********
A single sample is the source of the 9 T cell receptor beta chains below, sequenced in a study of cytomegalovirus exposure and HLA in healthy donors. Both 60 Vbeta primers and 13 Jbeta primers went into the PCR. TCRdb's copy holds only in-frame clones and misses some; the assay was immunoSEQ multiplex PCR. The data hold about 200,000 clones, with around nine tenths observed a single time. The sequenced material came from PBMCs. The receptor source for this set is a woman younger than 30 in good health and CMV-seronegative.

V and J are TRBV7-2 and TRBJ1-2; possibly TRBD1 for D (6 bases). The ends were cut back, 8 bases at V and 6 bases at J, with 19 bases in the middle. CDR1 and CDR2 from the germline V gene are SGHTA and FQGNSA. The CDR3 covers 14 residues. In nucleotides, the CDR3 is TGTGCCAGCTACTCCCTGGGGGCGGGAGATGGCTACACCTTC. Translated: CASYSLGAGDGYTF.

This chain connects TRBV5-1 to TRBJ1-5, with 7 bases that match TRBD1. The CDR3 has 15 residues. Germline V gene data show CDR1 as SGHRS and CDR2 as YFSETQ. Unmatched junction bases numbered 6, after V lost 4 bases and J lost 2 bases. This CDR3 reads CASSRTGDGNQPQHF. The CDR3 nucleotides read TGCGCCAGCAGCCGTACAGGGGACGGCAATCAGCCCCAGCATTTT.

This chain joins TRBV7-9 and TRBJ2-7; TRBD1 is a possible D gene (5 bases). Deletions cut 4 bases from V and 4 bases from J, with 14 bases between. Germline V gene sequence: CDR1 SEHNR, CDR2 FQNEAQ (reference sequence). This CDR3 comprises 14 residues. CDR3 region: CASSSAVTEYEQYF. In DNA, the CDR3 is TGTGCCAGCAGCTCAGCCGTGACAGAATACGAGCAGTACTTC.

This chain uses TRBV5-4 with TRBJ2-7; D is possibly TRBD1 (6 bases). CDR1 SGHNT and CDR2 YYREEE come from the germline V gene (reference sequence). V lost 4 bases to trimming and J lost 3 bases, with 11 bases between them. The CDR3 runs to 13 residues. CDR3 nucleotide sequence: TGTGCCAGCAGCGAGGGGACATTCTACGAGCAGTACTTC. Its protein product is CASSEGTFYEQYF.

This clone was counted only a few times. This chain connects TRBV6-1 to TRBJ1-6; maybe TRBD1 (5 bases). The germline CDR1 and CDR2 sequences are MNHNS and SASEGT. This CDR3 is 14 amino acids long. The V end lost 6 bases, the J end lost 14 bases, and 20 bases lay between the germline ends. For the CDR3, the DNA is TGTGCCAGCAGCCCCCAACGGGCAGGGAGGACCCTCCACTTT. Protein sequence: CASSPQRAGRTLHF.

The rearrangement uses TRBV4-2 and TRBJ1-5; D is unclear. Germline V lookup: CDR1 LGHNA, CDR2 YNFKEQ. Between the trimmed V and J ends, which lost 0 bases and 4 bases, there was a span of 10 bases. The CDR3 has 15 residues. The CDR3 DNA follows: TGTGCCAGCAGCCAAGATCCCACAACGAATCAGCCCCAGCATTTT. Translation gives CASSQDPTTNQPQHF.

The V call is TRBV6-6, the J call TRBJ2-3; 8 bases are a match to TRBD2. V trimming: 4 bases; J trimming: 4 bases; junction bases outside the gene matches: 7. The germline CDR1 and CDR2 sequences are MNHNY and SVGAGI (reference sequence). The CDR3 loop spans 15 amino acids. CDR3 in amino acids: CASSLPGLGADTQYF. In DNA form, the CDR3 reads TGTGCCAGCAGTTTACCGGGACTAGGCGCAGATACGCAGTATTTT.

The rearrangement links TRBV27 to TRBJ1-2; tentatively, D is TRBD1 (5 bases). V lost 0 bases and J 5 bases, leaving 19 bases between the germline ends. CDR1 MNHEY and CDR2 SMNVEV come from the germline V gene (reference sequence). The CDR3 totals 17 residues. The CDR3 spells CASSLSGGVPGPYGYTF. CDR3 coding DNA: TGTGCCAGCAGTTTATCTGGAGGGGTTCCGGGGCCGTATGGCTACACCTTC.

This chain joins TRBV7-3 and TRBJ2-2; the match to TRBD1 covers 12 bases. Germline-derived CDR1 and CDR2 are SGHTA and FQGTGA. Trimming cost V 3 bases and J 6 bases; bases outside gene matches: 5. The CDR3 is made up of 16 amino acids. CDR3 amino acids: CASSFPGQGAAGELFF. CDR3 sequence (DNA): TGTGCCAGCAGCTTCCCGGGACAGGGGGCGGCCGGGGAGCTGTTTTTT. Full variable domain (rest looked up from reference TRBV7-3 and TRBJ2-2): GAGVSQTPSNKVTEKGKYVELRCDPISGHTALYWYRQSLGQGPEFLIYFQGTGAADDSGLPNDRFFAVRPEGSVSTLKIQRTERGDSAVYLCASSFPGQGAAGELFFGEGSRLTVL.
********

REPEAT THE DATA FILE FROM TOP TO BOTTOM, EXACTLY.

A single sample is the source of the 9 T cell receptor beta chains below, sequenced in a study of cytomegalovirus exposure and HLA in healthy donors. Both 60 Vbeta primers and 13 Jbeta primers went into the PCR. TCRdb's copy holds only in-frame clones and misses some; the assay was immunoSEQ multiplex PCR. The data hold about 200,000 clones, with around nine tenths observed a single time. The sequenced material came from PBMCs. The receptor source for this set is a woman younger than 30 in good health and CMV-seronegative.

V and J are TRBV7-2 and TRBJ1-2; possibly TRBD1 for D (6 bases). The ends were cut back, 8 bases at V and 6 bases at J, with 19 bases in the middle. CDR1 and CDR2 from the germline V gene are SGHTA and FQGNSA. The CDR3 covers 14 residues. In nucleotides, the CDR3 is TGTGCCAGCTACTCCCTGGGGGCGGGAGATGGCTACACCTTC. Translated: CASYSLGAGDGYTF.

This chain connects TRBV5-1 to TRBJ1-5, with 7 bases that match TRBD1. The CDR3 has 15 residues. Germline V gene data show CDR1 as SGHRS and CDR2 as YFSETQ. Unmatched junction bases numbered 6, after V lost 4 bases and J lost 2 bases. This CDR3 reads CASSRTGDGNQPQHF. The CDR3 nucleotides read TGCGCCAGCAGCCGTACAGGGGACGGCAATCAGCCCCAGCATTTT.

This chain joins TRBV7-9 and TRBJ2-7; TRBD1 is a possible D gene (5 bases). Deletions cut 4 bases from V and 4 bases from J, with 14 bases between. Germline V gene sequence: CDR1 SEHNR, CDR2 FQNEAQ (reference sequence). This CDR3 comprises 14 residues. CDR3 region: CASSSAVTEYEQYF. In DNA, the CDR3 is TGTGCCAGCAGCTCAGCCGTGACAGAATACGAGCAGTACTTC.

This chain uses TRBV5-4 with TRBJ2-7; D is possibly TRBD1 (6 bases). CDR1 SGHNT and CDR2 YYREEE come from the germline V gene (reference sequence). V lost 4 bases to trimming and J lost 3 bases, with 11 bases between them. The CDR3 runs to 13 residues. CDR3 nucleotide sequence: TGTGCCAGCAGCGAGGGGACATTCTACGAGCAGTACTTC. Its protein product is CASSEGTFYEQYF.

This clone was counted only a few times. This chain connects TRBV6-1 to TRBJ1-6; maybe TRBD1 (5 bases). The germline CDR1 and CDR2 sequences are MNHNS and SASEGT. This CDR3 is 14 amino acids long. The V end lost 6 bases, the J end lost 14 bases, and 20 bases lay between the germline ends. For the CDR3, the DNA is TGTGCCAGCAGCCCCCAACGGGCAGGGAGGACCCTCCACTTT. Protein sequence: CASSPQRAGRTLHF.

The rearrangement uses TRBV4-2 and TRBJ1-5; D is unclear. Germline V lookup: CDR1 LGHNA, CDR2 YNFKEQ. Between the trimmed V and J ends, which lost 0 bases and 4 bases, there was a span of 10 bases. The CDR3 has 15 residues. The CDR3 DNA follows: TGTGCCAGCAGCCAAGATCCCACAACGAATCAGCCCCAGCATTTT. Translation gives CASSQDPTTNQPQHF.

The V call is TRBV6-6, the J call TRBJ2-3; 8 bases are a match to TRBD2. V trimming: 4 bases; J trimming: 4 bases; junction bases outside the gene matches: 7. The germline CDR1 and CDR2 sequences are MNHNY and SVGAGI (reference sequence). The CDR3 loop spans 15 amino acids. CDR3 in amino acids: CASSLPGLGADTQYF. In DNA form, the CDR3 reads TGTGCCAGCAGTTTACCGGGACTAGGCGCAGATACGCAGTATTTT.

The rearrangement links TRBV27 to TRBJ1-2; tentatively, D is TRBD1 (5 bases). V lost 0 bases and J 5 bases, leaving 19 bases between the germline ends. CDR1 MNHEY and CDR2 SMNVEV come from the germline V gene (reference sequence). The CDR3 totals 17 residues. The CDR3 spells CASSLSGGVPGPYGYTF. CDR3 coding DNA: TGTGCCAGCAGTTTATCTGGAGGGGTTCCGGGGCCGTATGGCTACACCTTC.

This chain joins TRBV7-3 and TRBJ2-2; the match to TRBD1 covers 12 bases. Germline-derived CDR1 and CDR2 are SGHTA and FQGTGA. Trimming cost V 3 bases and J 6 bases; bases outside gene matches: 5. The CDR3 is made up of 16 amino acids. CDR3 amino acids: CASSFPGQGAAGELFF. CDR3 sequence (DNA): TGTGCCAGCAGCTTCCCGGGACAGGGGGCGGCCGGGGAGCTGTTTTTT. Full variable domain (rest looked up from reference TRBV7-3 and TRBJ2-2): GAGVSQTPSNKVTEKGKYVELRCDPISGHTALYWYRQSLGQGPEFLIYFQGTGAADDSGLPNDRFFAVRPEGSVSTLKIQRTERGDSAVYLCASSFPGQGAAGELFFGEGSRLTVL.